Level 2 Inputs – Inputs other than quoted prices included in Level 1 that are observable for the asset or liability, either directly or indirectly.

 

 

 

 

Level 3 Inputs – Unobservable inputs for the asset or liability, which are typically based on the Partnership’s own assumptions, as there is little, if any, related market activity.

          Recurring Fair Value Measurements and Financial Instruments - Our consolidated financial instruments consist of cash and cash equivalents, tenant and accounts receivables, accounts receivable – related party, notes receivable, notes payable, notes payable – related party, accounts payable – related party, and accounts payable and other liabilities. The carrying values of all of these financial instruments, except for our notes payable, are representative of the fair values due to the short-term nature of the instruments. See Note 5 for fair value disclosures of our notes payable.

          Non-Recurring Fair Value Measurements, Impairment – As discussed above, we impaired our Olmos Creek property during the third quarter of 2011. We determined the fair value of the property was approximately $9.6 million. We have determined that this non-recurring fair value measurement falls within Level 3 of the fair value hierarchy. 

Subsequent Events

          We did not have any material subsequent events as of the date of this filing that impacted our consolidated financial statements.

3. REAL ESTATE DISPOSITIONS AND DISCONTINUED OPERATIONS

          Market at Lake Houston - On February 25, 2011, we sold the Market at Lake Houston property to AmREIT, which generated net proceeds of $4.5 million and resulted in a gain of $1.7 million. In conjunction with the sale, we extinguished outstanding debt in the amount of $15.7 million that was secured by the property. This property was owned 60% by the Partnership and 40% by an affiliated fund whose general partner is also a subsidiary of AmREIT. The transaction was completed at fair market value pursuant to an independent appraisal process.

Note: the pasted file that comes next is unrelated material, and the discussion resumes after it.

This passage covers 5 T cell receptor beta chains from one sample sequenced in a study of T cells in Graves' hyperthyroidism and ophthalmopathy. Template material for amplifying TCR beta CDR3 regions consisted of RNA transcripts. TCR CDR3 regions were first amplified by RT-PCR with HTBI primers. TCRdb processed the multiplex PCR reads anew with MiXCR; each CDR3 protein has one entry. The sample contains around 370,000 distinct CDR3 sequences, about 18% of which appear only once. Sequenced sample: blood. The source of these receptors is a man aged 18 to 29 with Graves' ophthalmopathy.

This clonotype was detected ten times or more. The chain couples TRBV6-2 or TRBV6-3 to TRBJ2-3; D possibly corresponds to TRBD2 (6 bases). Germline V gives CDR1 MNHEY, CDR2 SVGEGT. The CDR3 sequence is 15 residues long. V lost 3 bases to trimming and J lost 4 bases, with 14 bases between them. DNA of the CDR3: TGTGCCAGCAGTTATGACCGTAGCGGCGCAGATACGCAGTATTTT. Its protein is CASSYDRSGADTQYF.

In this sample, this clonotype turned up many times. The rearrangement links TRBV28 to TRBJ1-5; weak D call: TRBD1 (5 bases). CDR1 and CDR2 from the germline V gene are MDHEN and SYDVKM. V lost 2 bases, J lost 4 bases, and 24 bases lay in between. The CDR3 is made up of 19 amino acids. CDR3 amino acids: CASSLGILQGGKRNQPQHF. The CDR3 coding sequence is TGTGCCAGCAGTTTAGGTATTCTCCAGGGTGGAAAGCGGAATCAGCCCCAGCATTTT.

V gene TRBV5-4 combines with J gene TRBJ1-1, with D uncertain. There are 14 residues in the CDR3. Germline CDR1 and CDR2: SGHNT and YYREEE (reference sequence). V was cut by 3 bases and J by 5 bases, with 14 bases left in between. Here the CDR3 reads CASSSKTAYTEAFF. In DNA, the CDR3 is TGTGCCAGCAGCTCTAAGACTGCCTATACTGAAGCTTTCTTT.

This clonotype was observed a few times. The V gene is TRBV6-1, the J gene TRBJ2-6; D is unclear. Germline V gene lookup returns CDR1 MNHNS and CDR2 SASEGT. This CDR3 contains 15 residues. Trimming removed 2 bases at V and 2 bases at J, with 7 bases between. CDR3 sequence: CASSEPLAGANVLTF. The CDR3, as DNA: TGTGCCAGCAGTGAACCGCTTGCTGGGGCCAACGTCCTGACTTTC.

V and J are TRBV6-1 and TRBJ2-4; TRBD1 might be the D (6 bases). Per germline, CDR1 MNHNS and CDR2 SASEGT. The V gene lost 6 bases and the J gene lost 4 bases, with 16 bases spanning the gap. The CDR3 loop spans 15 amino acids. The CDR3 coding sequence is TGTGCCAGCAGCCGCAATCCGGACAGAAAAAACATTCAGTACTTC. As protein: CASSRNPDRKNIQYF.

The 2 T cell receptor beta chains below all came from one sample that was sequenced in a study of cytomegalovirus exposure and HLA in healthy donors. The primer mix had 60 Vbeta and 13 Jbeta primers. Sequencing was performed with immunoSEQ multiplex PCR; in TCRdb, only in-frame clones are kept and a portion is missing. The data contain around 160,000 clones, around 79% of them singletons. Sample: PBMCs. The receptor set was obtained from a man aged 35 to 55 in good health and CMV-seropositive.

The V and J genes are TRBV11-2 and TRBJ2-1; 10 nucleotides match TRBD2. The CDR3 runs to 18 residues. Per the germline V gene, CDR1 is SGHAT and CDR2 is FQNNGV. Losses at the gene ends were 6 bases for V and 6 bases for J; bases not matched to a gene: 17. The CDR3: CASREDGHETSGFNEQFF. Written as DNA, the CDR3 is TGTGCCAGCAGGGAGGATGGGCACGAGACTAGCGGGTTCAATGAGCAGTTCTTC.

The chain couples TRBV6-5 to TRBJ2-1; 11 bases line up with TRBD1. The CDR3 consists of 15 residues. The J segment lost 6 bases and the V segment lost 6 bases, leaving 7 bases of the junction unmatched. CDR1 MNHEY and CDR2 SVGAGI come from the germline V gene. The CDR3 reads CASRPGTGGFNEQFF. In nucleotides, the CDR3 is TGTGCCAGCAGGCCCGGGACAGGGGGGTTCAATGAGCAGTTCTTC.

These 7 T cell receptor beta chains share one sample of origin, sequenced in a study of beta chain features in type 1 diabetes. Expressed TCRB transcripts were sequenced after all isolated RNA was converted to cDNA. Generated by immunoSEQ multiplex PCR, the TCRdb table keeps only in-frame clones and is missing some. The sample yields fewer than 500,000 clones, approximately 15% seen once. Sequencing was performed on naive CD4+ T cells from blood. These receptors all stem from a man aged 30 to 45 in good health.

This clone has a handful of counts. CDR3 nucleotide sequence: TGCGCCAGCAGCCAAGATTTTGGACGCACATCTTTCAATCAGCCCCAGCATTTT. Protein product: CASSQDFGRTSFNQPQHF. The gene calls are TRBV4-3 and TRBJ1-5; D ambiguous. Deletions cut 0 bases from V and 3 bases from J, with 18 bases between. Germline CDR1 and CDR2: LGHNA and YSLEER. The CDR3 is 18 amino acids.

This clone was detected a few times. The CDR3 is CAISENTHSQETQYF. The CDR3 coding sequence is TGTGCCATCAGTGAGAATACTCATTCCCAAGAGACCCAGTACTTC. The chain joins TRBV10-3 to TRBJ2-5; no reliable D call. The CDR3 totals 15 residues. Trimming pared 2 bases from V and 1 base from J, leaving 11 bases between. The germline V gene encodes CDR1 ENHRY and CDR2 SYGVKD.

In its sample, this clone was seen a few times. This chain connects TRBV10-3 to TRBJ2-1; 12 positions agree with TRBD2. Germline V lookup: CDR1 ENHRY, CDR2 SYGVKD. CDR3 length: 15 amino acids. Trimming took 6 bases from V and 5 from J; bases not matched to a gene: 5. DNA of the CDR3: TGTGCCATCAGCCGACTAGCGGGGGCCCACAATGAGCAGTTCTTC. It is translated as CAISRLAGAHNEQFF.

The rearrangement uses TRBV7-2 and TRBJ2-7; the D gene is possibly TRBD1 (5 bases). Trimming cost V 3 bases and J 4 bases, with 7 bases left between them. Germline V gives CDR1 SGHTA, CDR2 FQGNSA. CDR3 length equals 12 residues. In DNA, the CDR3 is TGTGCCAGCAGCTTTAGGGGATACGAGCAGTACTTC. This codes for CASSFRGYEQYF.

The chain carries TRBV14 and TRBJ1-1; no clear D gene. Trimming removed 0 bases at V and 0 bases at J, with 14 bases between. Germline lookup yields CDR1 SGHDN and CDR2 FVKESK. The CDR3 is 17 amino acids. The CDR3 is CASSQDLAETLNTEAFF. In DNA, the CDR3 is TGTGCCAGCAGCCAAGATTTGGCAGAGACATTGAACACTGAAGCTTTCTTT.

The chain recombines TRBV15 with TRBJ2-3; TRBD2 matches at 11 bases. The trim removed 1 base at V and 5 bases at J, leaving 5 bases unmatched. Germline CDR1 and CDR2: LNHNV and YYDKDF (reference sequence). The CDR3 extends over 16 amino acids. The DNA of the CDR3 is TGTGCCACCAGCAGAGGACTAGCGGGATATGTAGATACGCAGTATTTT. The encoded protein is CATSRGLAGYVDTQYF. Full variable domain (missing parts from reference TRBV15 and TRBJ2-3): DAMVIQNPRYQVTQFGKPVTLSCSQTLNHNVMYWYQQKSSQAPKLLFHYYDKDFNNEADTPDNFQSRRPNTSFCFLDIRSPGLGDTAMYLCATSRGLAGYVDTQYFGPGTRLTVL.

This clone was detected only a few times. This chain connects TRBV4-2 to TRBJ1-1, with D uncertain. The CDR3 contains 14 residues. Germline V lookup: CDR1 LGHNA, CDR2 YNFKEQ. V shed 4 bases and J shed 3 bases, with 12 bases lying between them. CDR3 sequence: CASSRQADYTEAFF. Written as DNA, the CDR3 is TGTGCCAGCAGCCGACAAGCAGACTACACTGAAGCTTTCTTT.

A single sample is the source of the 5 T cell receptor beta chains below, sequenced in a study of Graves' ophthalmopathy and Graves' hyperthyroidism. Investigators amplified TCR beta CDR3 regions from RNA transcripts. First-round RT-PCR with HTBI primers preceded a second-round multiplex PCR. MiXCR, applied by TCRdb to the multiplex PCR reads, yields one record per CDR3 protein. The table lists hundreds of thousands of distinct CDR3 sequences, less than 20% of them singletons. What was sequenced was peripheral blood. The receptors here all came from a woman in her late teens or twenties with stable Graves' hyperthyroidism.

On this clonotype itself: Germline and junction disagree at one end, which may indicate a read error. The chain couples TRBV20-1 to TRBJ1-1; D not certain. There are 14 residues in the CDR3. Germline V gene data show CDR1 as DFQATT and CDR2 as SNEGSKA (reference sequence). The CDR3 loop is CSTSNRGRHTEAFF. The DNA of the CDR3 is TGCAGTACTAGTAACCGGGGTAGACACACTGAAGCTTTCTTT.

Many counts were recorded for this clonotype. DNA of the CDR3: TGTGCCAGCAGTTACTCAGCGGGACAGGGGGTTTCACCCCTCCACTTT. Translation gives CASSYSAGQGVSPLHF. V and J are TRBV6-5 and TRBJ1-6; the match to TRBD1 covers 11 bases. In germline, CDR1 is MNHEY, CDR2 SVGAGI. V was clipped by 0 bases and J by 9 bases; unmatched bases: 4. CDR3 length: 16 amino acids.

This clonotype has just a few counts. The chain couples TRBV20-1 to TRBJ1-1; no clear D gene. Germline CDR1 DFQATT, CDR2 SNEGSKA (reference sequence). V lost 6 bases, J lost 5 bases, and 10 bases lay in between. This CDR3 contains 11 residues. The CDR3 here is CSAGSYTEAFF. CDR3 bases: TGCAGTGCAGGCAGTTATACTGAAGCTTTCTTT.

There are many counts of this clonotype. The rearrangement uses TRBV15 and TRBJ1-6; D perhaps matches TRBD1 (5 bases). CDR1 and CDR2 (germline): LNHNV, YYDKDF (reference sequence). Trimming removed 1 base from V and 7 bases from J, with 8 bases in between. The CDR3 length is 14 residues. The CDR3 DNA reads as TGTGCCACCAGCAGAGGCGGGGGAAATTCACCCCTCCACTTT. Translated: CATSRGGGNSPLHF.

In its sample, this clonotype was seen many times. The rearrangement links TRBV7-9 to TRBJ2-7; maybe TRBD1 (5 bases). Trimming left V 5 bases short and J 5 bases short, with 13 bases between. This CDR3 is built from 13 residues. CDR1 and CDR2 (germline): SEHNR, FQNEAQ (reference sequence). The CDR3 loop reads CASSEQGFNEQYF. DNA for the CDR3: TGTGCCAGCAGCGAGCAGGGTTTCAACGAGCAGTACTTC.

Olmos Creek - Our Olmos Creek mortgage of $11.2 million matured unpaid on November 1, 2011. We assessed the Olmos Creek property for impairment and recorded an impairment of $2.1 million in order to reflect it at its estimated fair value during the third quarter of 2011. The lender subsequently sold the note (including the right to the property) in January 2012. We entered into a settlement agreement with the new owner of the mortgage and delivered the property to the purchaser on February 6, 2012 in exchange for a release of substantially all of the obligations under the Olmos Creek mortgage. The settlement of the debt resulted in a gain on debt extinguishment of approximately $1.5 million as reported in income (loss) from discontinued operations on the consolidated statements of operations for the nine months ended September 30, 2012.

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          These disposed properties have been reflected as discontinued operations in the accompanying consolidated statement of operations. The following is a summary of our income (loss) from discontinued real estate operations for the periods presented below (amounts in thousands):

 

 

 

 

 

 

 

 

 

 

 

 

 

 

 

 

For the Three Months Ended September 30,

 

For the Nine Months Ended September 30,

 

 

 

2012

 

2011

 

2012

 

2011

 

Revenues:

 

 

 

 

 

 

 

 

 

 

 

 

 

Rental income from operating leases

 

$

 

$

270

 

$

91

 

$

1,138

 

Total revenues